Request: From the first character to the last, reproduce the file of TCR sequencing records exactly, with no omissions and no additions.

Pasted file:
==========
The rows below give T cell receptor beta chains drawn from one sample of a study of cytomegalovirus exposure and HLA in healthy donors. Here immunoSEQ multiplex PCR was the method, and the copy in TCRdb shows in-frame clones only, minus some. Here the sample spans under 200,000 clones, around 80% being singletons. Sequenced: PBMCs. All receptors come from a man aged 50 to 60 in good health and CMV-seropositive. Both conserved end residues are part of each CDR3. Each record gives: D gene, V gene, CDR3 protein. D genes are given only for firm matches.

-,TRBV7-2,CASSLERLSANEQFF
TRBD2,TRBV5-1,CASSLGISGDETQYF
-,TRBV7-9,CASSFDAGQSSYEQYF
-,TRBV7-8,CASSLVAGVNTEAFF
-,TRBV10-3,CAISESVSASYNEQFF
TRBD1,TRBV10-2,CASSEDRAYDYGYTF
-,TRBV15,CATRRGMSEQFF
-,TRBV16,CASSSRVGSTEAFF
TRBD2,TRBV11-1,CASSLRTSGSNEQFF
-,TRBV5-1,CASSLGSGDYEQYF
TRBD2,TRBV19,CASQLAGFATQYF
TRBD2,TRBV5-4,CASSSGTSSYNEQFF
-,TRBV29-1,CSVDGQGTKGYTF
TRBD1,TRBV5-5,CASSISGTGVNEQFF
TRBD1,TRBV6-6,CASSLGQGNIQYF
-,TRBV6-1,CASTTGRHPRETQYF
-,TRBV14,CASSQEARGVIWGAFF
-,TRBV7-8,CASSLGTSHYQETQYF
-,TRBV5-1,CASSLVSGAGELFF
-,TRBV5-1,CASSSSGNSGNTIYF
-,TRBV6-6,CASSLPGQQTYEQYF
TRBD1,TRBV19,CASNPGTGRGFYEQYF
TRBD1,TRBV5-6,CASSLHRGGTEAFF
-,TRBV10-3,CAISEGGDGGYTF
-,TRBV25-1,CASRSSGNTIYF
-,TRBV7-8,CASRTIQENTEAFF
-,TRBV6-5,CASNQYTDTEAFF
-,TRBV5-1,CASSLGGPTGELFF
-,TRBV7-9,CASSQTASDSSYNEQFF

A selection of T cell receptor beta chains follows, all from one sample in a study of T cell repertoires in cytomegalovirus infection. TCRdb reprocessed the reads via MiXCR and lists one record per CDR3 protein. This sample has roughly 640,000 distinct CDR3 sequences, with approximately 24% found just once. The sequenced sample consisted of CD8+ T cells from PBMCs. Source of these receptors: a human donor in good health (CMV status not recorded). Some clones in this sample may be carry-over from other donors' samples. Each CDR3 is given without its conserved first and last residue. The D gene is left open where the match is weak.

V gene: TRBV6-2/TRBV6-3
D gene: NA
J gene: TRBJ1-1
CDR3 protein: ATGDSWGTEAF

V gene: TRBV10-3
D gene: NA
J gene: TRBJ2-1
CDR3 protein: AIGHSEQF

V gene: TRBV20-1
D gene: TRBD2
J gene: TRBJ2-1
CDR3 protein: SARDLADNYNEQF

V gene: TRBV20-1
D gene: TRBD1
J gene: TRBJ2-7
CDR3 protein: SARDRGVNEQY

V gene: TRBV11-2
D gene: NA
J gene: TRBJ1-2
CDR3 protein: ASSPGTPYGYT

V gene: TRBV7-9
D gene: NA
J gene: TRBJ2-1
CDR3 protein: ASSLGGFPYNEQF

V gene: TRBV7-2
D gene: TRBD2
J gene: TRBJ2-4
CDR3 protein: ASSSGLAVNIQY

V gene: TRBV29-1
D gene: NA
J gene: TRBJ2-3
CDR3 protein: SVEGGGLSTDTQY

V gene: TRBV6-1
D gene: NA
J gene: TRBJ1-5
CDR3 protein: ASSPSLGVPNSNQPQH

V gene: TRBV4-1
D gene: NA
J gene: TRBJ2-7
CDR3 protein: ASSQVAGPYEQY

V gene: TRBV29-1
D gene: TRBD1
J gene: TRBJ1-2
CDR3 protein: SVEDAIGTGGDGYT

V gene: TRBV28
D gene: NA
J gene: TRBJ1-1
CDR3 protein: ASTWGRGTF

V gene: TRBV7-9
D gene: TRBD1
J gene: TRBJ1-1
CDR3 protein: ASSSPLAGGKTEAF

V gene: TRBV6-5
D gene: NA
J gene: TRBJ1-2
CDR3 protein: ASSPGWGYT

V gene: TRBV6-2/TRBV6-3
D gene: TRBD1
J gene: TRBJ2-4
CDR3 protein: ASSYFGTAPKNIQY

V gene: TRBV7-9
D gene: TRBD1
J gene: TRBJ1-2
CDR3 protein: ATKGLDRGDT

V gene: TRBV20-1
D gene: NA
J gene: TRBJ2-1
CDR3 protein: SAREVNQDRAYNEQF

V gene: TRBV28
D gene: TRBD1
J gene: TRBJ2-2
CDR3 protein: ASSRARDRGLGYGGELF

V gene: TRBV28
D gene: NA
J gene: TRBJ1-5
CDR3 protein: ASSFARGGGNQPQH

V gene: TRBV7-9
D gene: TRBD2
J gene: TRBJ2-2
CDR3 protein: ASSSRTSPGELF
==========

The rows below give T cell receptor beta chains drawn from one sample of a study of cytomegalovirus exposure and HLA in healthy donors. Here immunoSEQ multiplex PCR was the method, and the copy in TCRdb shows in-frame clones only, minus some. Here the sample spans under 200,000 clones, around 80% being singletons. Sequenced: PBMCs. All receptors come from a man aged 50 to 60 in good health and CMV-seropositive. Both conserved end residues are part of each CDR3. Each record gives: D gene, V gene, CDR3 protein. D genes are given only for firm matches.

-,TRBV7-2,CASSLERLSANEQFF
TRBD2,TRBV5-1,CASSLGISGDETQYF
-,TRBV7-9,CASSFDAGQSSYEQYF
-,TRBV7-8,CASSLVAGVNTEAFF
-,TRBV10-3,CAISESVSASYNEQFF
TRBD1,TRBV10-2,CASSEDRAYDYGYTF
-,TRBV15,CATRRGMSEQFF
-,TRBV16,CASSSRVGSTEAFF
TRBD2,TRBV11-1,CASSLRTSGSNEQFF
-,TRBV5-1,CASSLGSGDYEQYF
TRBD2,TRBV19,CASQLAGFATQYF
TRBD2,TRBV5-4,CASSSGTSSYNEQFF
-,TRBV29-1,CSVDGQGTKGYTF
TRBD1,TRBV5-5,CASSISGTGVNEQFF
TRBD1,TRBV6-6,CASSLGQGNIQYF
-,TRBV6-1,CASTTGRHPRETQYF
-,TRBV14,CASSQEARGVIWGAFF
-,TRBV7-8,CASSLGTSHYQETQYF
-,TRBV5-1,CASSLVSGAGELFF
-,TRBV5-1,CASSSSGNSGNTIYF
-,TRBV6-6,CASSLPGQQTYEQYF
TRBD1,TRBV19,CASNPGTGRGFYEQYF
TRBD1,TRBV5-6,CASSLHRGGTEAFF
-,TRBV10-3,CAISEGGDGGYTF
-,TRBV25-1,CASRSSGNTIYF
-,TRBV7-8,CASRTIQENTEAFF
-,TRBV6-5,CASNQYTDTEAFF
-,TRBV5-1,CASSLGGPTGELFF
-,TRBV7-9,CASSQTASDSSYNEQFF

A selection of T cell receptor beta chains follows, all from one sample in a study of T cell repertoires in cytomegalovirus infection. TCRdb reprocessed the reads via MiXCR and lists one record per CDR3 protein. This sample has roughly 640,000 distinct CDR3 sequences, with approximately 24% found just once. The sequenced sample consisted of CD8+ T cells from PBMCs. Source of these receptors: a human donor in good health (CMV status not recorded). Some clones in this sample may be carry-over from other donors' samples. Each CDR3 is given without its conserved first and last residue. The D gene is left open where the match is weak.

V gene: TRBV6-2/TRBV6-3
D gene: NA
J gene: TRBJ1-1
CDR3 protein: ATGDSWGTEAF

V gene: TRBV10-3
D gene: NA
J gene: TRBJ2-1
CDR3 protein: AIGHSEQF

V gene: TRBV20-1
D gene: TRBD2
J gene: TRBJ2-1
CDR3 protein: SARDLADNYNEQF

V gene: TRBV20-1
D gene: TRBD1
J gene: TRBJ2-7
CDR3 protein: SARDRGVNEQY

V gene: TRBV11-2
D gene: NA
J gene: TRBJ1-2
CDR3 protein: ASSPGTPYGYT

V gene: TRBV7-9
D gene: NA
J gene: TRBJ2-1
CDR3 protein: ASSLGGFPYNEQF

V gene: TRBV7-2
D gene: TRBD2
J gene: TRBJ2-4
CDR3 protein: ASSSGLAVNIQY

V gene: TRBV29-1
D gene: NA
J gene: TRBJ2-3
CDR3 protein: SVEGGGLSTDTQY

V gene: TRBV6-1
D gene: NA
J gene: TRBJ1-5
CDR3 protein: ASSPSLGVPNSNQPQH

V gene: TRBV4-1
D gene: NA
J gene: TRBJ2-7
CDR3 protein: ASSQVAGPYEQY

V gene: TRBV29-1
D gene: TRBD1
J gene: TRBJ1-2
CDR3 protein: SVEDAIGTGGDGYT

V gene: TRBV28
D gene: NA
J gene: TRBJ1-1
CDR3 protein: ASTWGRGTF

V gene: TRBV7-9
D gene: TRBD1
J gene: TRBJ1-1
CDR3 protein: ASSSPLAGGKTEAF

V gene: TRBV6-5
D gene: NA
J gene: TRBJ1-2
CDR3 protein: ASSPGWGYT

V gene: TRBV6-2/TRBV6-3
D gene: TRBD1
J gene: TRBJ2-4
CDR3 protein: ASSYFGTAPKNIQY

V gene: TRBV7-9
D gene: TRBD1
J gene: TRBJ1-2
CDR3 protein: ATKGLDRGDT

V gene: TRBV20-1
D gene: NA
J gene: TRBJ2-1
CDR3 protein: SAREVNQDRAYNEQF

V gene: TRBV28
D gene: TRBD1
J gene: TRBJ2-2
CDR3 protein: ASSRARDRGLGYGGELF

V gene: TRBV28
D gene: NA
J gene: TRBJ1-5
CDR3 protein: ASSFARGGGNQPQH

V gene: TRBV7-9
D gene: TRBD2
J gene: TRBJ2-2
CDR3 protein: ASSSRTSPGELF